During a commercial break, Mr. Obama appeared in a PSA which called on artists to bring attention to the widespread problem of domestic violence in American society by supporting the It’s On Us campaign.
“Artists have a unique power to change minds and attitudes, and get us thinking and talking about what matters,” Obama said. “All of us, in our own lives, have the power to set an example.”
First the Super Bowl. Now, the Grammys. Given that two of the most widely watched TV events of the year are also a platform for addressing domestic violence, may be an indication that American society getting more serious about this issue. Certainly, they're becoming more aware of it. During the Super Bowl, for the first time ever, an advertisement condemning domestic violence was aired. Given the high-profile problem facing the NFL, perhaps that's not too surprising. But the Grammys audience is a younger, more diverse one.
The President’s message Sunday night set the stage for Brooke Axtell, a survivor of domestic abuse and sexual assault, and Director of Communications for Allies Against Slavery. Axtell delivered a moving spoken word performance that detailed her personal experiences with abuse and urged those who may be in abusive relationships to seek help.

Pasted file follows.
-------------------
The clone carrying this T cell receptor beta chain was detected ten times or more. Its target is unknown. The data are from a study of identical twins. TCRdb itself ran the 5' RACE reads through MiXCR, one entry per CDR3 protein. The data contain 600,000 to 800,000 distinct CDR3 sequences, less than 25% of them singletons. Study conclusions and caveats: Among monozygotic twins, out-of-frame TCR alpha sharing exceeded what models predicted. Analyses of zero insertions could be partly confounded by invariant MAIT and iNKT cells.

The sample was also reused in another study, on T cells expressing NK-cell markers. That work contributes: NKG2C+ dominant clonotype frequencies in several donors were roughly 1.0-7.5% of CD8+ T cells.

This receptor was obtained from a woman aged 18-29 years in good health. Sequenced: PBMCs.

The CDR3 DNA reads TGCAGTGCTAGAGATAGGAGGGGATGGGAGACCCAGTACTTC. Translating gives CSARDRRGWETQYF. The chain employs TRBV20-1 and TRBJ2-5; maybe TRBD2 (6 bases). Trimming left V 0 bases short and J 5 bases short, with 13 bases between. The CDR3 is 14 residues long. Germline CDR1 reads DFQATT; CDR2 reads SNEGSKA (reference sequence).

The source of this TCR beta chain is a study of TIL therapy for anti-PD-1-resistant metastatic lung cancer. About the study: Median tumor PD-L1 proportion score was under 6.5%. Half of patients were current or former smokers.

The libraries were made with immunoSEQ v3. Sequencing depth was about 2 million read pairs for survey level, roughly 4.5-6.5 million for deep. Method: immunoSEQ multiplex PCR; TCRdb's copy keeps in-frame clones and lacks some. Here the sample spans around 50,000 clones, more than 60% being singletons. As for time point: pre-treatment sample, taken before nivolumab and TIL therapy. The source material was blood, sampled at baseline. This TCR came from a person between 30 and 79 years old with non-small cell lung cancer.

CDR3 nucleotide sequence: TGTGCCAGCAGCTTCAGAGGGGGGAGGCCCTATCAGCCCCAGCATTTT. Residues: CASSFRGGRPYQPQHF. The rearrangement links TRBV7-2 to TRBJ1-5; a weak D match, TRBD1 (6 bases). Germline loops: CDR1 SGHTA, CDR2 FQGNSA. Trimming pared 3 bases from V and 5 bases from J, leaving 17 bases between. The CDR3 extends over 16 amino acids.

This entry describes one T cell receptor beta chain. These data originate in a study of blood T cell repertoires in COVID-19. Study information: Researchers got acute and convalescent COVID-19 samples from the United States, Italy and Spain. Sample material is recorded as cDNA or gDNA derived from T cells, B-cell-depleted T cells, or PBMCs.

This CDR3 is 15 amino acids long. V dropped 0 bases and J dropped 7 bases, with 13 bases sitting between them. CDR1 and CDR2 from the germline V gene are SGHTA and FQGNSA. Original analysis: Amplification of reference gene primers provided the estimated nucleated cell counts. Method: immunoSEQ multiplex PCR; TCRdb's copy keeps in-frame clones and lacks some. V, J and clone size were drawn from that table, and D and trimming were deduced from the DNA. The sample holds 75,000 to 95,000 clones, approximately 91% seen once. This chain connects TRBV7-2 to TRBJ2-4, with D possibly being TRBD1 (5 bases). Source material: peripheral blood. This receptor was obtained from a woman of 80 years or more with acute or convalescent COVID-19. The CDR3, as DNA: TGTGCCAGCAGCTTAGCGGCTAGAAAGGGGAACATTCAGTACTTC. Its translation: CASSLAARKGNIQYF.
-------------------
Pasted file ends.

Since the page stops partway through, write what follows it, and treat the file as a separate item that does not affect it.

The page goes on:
“Authentic love does not devalue a human being,” Axtell said. “If you’re in a relationship with someone who does not honor and respect you, I want you to know you are worthy of love. Please reach out for help; your voice will save you.”
Prior to her performance, Axtell tweeted about her upcoming appearance and shared the numbers of domestic violence hotlines and organizations. In her speech she talked about how her mother urged her to seek help at a local domestic violence shelter, a decision that ultimately saved her life.
Axtell’s speech was followed by a moving performance by Katy Perry of her song “By The Grace of God.”
Perry donned a white robe and, leaving the sharks behind, was joined by a projection of dancing shadows as she sang the slow ballad about her struggles with suicidal thoughts. It was a somber moment, but perhaps a necessary one.
In 2009, singer Chris Brown was arrested for abusing his girlfriend and fellow R&B artist Rihanna just hours before the Grammy awards at which both were scheduled to perform.
The reaction from the Grammy Awards drew criticism at the time. "Musicians are no different than anybody else. I'm not judging. I'm sorriest that they weren't there for their moments on stage," Recording Academy President Neil Portnow told E! "I'm hoping that [the awards are] the story and should not be eclipsed by this part of business," Portnow said. "I think the story is...the music that went on stage."
The Grammy Awards ceremony was again chided three years later when they included a performance by Brown.
If you or someone you know has been a victim of domestic violence, call the National Domestic Violence Hotline at 1-800-799-SAFE (7233).